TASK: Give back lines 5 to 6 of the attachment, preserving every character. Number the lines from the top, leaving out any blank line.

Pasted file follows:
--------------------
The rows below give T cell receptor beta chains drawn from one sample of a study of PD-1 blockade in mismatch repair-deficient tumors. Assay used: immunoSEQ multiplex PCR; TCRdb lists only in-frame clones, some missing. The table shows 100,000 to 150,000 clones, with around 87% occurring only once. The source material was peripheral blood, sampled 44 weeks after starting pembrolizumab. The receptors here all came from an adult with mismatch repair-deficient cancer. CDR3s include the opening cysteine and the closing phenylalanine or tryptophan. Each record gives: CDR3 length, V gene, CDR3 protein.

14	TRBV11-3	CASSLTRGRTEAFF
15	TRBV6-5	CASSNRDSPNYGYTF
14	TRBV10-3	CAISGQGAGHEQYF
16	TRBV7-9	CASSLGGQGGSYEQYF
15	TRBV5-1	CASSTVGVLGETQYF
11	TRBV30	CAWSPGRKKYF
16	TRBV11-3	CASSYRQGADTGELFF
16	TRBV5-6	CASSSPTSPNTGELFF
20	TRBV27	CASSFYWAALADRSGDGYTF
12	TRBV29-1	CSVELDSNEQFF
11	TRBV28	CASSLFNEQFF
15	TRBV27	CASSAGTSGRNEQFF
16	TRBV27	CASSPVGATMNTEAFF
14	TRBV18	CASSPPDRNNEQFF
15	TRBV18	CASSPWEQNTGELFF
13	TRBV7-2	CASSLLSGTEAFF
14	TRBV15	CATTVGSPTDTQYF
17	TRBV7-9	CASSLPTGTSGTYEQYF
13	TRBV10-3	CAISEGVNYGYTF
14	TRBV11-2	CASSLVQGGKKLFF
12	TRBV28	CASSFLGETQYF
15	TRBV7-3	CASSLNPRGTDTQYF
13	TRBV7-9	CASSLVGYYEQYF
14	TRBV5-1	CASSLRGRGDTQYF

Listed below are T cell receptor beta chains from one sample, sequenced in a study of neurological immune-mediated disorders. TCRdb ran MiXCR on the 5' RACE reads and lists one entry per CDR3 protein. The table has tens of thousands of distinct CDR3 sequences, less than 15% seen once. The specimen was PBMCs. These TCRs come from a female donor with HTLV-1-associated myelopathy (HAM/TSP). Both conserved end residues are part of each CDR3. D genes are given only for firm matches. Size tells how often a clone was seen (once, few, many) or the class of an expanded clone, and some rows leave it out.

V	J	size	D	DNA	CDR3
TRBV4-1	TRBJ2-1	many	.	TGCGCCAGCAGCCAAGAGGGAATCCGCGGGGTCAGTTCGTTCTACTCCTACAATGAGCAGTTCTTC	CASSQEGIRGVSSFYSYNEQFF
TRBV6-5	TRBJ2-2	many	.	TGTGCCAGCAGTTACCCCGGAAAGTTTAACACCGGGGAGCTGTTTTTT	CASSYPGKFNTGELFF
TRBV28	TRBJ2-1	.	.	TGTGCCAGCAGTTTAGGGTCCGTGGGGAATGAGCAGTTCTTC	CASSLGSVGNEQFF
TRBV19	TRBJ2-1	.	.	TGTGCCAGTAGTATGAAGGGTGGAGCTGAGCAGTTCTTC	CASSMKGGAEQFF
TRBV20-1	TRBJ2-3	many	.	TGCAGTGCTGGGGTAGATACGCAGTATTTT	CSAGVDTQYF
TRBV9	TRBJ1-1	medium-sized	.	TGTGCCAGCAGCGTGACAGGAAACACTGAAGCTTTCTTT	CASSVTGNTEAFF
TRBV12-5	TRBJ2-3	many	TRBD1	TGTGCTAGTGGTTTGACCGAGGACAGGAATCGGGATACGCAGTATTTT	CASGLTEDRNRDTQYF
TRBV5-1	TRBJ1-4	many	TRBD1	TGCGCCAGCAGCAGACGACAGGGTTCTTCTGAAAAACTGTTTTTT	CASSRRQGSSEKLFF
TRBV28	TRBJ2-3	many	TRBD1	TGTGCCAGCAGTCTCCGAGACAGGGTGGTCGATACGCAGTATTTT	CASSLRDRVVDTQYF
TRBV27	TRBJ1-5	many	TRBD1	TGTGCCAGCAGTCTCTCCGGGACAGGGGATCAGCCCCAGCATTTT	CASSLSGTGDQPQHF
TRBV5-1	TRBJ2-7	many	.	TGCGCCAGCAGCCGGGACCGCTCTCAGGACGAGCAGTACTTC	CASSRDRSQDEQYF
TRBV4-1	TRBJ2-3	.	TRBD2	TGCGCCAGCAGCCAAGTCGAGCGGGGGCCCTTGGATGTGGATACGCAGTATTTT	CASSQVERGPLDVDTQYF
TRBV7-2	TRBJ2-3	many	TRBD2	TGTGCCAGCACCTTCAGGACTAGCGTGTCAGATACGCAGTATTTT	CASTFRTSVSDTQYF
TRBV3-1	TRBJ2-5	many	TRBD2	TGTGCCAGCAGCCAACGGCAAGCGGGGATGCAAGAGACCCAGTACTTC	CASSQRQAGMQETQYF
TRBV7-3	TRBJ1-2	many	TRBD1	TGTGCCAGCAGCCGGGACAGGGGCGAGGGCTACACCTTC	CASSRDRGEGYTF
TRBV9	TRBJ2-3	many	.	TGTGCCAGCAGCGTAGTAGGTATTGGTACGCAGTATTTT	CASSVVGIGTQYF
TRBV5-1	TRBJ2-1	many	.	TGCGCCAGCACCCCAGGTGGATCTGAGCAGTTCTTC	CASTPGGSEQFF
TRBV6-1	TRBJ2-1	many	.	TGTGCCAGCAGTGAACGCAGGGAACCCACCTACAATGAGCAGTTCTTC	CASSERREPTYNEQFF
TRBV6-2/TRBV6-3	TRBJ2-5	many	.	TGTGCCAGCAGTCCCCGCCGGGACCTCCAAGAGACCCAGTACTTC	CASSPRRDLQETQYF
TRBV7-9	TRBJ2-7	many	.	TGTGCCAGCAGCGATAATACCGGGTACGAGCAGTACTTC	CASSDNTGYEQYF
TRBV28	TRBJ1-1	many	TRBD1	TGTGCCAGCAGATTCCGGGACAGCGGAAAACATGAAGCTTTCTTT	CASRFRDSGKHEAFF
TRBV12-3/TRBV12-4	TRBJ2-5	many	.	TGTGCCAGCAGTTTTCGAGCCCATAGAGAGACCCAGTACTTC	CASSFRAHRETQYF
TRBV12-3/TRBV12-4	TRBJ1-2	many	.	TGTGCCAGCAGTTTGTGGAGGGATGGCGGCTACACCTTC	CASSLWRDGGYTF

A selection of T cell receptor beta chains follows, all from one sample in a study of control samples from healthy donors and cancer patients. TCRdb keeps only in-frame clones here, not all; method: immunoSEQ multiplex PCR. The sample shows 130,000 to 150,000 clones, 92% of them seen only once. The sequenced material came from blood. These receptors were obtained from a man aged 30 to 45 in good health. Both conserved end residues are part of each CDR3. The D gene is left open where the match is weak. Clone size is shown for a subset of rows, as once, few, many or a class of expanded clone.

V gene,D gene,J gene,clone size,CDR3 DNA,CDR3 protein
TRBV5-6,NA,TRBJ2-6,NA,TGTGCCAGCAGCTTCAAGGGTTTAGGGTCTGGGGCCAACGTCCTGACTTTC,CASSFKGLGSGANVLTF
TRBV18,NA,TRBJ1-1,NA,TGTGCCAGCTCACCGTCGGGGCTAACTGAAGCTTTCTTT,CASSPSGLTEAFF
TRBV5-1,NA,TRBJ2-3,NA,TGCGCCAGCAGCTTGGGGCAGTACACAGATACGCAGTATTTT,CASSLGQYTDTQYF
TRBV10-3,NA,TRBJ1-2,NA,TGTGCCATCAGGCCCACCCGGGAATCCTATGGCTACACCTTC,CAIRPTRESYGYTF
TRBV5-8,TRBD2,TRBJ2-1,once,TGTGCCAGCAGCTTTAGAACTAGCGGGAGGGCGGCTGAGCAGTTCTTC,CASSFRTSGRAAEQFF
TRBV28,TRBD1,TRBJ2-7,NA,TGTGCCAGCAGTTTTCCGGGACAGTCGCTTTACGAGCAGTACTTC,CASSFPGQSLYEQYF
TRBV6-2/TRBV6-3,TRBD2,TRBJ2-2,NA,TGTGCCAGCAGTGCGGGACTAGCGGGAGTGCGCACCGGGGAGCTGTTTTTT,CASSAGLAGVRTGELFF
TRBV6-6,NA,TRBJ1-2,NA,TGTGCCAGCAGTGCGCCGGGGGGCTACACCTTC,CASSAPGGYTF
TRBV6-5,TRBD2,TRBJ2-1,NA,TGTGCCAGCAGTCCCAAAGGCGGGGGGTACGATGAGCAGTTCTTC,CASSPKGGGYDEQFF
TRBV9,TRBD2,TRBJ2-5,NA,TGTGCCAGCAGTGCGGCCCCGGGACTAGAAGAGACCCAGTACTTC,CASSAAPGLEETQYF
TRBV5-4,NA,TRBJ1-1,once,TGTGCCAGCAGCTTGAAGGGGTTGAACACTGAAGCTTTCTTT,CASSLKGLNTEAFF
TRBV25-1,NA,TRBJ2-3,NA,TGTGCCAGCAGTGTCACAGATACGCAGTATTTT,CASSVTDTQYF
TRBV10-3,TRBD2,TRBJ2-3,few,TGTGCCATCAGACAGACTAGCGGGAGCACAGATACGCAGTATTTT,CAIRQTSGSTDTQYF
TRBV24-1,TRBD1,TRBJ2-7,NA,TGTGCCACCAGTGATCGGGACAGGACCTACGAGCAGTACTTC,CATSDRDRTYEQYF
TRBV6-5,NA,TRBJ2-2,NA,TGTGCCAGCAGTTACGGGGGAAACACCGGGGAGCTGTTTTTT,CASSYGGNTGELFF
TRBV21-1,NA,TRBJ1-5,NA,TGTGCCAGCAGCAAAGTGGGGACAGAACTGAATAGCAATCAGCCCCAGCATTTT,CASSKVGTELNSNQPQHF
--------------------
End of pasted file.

16	TRBV7-9	CASSLGGQGGSYEQYF
15	TRBV5-1	CASSTVGVLGETQYF